Felix (for) Austria!

On Felix Baumgartner's breathtaking leap, thus breaking the sound barrier

skydiver

Austrian skydiver Felix Baumgartner jumps from a hot air balloon and breaks the speed of sound | Photo: Red Bull

The term Felix Austria comes from Ovid, declaring that to expand its empire, “happy Austria” chose to marry instead of fighting wars. Today, the Austrian-owned energy drink manufacturer Red Bull, chose to stage a daredevil stunt with “no scientific value” rather than pick a fight with the competition, striking a chord in our collective memory.

For a few hours all gaped in awe, wondering how Felix Baumgartner could break the sound barrier in free fall, and perhaps secretly hoping something would go wrong. Viewers imagined being alone in that Stratos Capsule for hours on end, floating up to the stratosphere.

Two things made this show more than just a publicity stunt.

Perhaps, as ORF commentators said, “science didn’t learn anything new.” But as we watched the young man ascending into the sky, we learned how the atmosphere changes and the helium in Baumgartner’s balloon expands with the loss of pressure, united in the collective observation of scientific realities outside the everyday. Maybe it’s nothing new, but it’s not every day that everyone from businessmen to garbage men debate the air resistance in free fall.

The event also provoked nostalgia for early NASA missions. Looking back, Neil Armstrong’s moon landing was “a giant leap for mankind”, meaning for science and technology. A wide variety of innovations went along with it, including TV satellite dishes, medical imaging devices, the ear thermometer, fire resistant clothing, smoke detectors, cordless power tools, the joystick video controllers and, randomly, golf balls.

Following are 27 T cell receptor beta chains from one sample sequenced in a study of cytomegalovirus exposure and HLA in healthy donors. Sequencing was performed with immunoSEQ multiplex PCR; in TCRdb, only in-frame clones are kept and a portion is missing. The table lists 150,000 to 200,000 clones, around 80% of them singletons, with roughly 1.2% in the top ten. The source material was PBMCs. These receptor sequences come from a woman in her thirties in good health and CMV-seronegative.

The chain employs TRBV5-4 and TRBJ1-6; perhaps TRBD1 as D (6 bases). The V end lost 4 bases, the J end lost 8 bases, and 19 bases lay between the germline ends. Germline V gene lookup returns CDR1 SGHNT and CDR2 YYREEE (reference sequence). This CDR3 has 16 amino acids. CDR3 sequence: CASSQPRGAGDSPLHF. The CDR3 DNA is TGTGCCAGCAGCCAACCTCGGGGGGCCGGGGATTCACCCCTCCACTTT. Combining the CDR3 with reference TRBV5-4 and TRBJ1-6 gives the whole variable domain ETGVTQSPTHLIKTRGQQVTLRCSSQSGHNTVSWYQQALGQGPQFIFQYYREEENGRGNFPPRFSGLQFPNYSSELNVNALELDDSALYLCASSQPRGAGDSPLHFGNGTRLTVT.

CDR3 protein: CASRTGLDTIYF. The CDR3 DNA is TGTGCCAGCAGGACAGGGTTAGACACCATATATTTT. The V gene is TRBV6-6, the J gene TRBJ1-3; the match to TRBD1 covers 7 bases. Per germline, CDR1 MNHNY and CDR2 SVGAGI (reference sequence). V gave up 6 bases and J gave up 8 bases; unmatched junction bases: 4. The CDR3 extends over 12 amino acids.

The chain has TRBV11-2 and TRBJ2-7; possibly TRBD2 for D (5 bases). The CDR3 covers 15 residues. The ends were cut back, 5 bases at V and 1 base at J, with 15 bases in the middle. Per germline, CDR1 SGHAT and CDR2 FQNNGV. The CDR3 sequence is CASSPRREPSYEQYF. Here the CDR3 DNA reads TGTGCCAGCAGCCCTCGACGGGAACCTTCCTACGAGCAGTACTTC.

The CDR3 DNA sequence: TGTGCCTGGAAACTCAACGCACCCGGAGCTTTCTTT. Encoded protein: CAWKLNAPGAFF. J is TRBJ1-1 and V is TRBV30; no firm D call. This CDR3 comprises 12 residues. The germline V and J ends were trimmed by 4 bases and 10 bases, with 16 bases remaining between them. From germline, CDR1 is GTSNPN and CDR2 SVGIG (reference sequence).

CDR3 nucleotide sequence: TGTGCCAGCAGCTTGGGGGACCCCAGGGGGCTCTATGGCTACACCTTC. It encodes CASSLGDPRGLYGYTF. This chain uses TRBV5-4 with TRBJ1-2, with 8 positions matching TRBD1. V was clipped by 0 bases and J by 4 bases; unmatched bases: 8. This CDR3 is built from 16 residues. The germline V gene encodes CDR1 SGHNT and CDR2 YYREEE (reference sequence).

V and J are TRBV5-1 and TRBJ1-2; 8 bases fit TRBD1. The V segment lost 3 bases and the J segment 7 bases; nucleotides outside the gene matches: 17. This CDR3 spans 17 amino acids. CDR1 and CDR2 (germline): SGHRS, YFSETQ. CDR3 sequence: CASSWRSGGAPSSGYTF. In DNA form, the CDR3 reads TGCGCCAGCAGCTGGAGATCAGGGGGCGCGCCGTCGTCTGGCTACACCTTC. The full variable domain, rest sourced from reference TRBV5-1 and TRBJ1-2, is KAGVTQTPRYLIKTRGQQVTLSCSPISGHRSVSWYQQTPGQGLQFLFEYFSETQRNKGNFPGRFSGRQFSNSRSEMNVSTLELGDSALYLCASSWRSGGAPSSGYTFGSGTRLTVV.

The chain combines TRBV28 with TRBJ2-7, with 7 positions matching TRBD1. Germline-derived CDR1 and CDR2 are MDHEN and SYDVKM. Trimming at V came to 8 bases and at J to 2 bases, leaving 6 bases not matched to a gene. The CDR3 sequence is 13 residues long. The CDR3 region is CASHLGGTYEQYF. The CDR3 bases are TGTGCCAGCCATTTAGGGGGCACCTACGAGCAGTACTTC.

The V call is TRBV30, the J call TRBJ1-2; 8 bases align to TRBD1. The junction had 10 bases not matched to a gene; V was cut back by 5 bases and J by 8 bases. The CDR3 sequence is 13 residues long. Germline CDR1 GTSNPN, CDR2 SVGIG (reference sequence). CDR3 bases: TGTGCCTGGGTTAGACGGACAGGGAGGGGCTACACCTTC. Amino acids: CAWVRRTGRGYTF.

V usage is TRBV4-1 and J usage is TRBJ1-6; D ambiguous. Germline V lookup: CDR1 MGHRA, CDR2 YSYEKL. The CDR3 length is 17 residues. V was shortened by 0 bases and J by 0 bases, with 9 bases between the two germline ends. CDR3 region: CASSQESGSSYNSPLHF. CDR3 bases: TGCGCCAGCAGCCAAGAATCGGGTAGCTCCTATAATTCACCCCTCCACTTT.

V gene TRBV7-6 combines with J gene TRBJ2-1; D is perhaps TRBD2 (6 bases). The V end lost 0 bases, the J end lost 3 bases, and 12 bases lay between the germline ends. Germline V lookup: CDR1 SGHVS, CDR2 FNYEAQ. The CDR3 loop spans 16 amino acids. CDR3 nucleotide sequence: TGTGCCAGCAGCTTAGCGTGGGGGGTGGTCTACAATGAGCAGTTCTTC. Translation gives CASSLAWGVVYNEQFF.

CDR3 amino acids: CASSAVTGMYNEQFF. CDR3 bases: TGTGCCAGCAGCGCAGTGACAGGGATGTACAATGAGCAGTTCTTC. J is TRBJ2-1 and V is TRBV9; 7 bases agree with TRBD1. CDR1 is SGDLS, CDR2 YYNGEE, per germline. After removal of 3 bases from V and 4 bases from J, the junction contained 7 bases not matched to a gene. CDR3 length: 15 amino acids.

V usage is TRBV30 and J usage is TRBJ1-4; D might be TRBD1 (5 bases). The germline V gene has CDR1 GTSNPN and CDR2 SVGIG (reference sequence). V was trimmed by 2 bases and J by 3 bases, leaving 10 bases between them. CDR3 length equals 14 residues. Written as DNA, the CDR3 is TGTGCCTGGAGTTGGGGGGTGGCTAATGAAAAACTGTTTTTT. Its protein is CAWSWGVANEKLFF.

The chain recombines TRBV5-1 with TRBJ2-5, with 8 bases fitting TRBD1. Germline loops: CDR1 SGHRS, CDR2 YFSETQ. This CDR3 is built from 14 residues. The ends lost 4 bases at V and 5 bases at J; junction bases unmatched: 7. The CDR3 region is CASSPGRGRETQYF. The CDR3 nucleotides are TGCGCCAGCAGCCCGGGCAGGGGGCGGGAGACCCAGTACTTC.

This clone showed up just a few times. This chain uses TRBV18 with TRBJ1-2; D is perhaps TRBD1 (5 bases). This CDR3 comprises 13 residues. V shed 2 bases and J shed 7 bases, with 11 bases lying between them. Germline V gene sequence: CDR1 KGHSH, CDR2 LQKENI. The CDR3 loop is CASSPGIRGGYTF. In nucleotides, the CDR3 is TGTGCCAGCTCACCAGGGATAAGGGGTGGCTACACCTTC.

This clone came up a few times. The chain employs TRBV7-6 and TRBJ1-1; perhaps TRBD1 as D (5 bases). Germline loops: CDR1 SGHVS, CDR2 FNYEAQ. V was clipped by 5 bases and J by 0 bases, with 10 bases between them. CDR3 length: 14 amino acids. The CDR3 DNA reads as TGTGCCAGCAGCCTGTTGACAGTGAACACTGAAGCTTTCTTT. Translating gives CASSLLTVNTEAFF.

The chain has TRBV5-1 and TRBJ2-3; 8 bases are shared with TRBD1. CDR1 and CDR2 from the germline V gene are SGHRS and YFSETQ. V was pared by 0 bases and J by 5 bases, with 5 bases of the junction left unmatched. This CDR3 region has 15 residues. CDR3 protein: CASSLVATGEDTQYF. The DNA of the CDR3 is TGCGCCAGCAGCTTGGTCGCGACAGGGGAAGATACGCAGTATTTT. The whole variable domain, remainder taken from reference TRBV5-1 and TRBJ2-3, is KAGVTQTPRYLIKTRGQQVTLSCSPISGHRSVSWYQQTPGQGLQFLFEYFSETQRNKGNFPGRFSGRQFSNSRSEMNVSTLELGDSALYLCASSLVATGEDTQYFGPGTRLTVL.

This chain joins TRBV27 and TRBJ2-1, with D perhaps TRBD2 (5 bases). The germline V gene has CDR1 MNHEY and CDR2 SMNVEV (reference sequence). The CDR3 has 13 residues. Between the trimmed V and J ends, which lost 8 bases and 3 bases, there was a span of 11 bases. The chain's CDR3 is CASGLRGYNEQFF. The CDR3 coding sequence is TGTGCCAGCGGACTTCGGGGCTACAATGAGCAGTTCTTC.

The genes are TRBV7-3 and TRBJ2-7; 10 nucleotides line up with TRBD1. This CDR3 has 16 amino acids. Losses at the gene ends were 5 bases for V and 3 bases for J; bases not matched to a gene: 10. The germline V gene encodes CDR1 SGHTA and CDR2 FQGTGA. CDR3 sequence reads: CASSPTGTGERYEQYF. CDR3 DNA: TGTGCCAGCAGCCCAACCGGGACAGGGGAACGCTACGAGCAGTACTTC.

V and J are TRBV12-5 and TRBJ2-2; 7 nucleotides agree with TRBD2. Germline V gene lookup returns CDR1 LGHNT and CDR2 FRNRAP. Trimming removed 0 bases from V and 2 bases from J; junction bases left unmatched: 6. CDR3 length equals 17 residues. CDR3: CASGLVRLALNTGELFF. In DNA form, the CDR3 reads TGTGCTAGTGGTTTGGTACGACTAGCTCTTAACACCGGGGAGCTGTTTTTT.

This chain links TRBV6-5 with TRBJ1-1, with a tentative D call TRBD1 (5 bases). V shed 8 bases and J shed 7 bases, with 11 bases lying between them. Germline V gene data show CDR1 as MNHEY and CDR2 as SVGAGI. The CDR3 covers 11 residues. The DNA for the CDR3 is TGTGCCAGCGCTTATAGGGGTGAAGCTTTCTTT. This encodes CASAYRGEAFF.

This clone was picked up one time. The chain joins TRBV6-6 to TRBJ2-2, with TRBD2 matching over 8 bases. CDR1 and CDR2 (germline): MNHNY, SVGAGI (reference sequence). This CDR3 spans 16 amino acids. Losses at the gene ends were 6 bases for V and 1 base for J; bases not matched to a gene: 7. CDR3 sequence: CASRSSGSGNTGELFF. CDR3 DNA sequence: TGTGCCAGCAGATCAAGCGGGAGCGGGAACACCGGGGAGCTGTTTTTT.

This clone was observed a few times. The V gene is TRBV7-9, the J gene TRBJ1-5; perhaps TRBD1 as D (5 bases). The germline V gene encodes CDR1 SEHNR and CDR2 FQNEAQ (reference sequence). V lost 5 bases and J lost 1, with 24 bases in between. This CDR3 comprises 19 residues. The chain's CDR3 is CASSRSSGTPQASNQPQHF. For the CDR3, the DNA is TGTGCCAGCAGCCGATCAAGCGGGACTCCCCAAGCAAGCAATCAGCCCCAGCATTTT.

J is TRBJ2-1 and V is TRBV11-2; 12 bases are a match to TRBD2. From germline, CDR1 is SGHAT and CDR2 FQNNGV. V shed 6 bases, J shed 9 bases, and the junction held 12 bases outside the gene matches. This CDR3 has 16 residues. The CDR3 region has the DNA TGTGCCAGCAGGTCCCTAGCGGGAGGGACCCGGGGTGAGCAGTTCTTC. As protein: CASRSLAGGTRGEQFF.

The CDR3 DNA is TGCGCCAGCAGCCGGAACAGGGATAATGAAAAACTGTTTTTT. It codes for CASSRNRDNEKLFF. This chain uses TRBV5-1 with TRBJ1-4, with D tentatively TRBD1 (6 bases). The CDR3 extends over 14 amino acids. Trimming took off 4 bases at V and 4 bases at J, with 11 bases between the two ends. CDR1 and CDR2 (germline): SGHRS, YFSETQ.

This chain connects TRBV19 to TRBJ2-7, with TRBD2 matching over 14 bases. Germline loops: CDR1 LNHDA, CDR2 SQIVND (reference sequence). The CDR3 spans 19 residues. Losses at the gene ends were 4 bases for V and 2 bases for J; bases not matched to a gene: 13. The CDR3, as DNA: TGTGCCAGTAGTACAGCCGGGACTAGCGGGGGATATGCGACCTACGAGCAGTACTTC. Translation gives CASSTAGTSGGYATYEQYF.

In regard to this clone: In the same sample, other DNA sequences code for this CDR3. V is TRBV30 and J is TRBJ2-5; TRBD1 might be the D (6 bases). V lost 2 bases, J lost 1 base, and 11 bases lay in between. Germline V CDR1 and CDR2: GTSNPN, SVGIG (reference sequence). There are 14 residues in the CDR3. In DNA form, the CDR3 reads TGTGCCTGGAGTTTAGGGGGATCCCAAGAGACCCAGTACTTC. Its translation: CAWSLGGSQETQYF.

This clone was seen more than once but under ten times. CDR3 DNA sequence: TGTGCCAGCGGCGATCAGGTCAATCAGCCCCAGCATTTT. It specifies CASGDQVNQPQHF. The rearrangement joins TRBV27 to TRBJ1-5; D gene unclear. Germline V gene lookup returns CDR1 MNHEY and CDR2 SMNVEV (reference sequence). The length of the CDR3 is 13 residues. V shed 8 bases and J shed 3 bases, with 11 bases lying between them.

Secondly, while Red Bull’s investment didn’t give us much new insight into the stratosphere, it contributes to science in other areas.

From the one-of-a-kind Stratos capsule, to the pressurised space suit engineered specifically for the jump, to a “smart” parachute designed to deploy if Baumgartner had spiralled out of control, the jump sparked innovation. NASA Engineer Dustin Gohmert called it “a good foundation” for bettering chances of survival at extreme altitudes.

Also notable is that private investors can make things like this happen. When billionaires are known for developing toys for their own amusement, like Richard Branson’s nautical car, personal submarine, or space tourism directed at the super rich, something this inclusive is inspiring to many. In fact Baumgartner’s suit could be the technology necessary to make commercial space travel possible and safe.

As high-tech reality TV goes, it doesn’t get much better than this. And it’s another crazy Austrian, making happy headlines.

Felix Austria!

– MTMC

 

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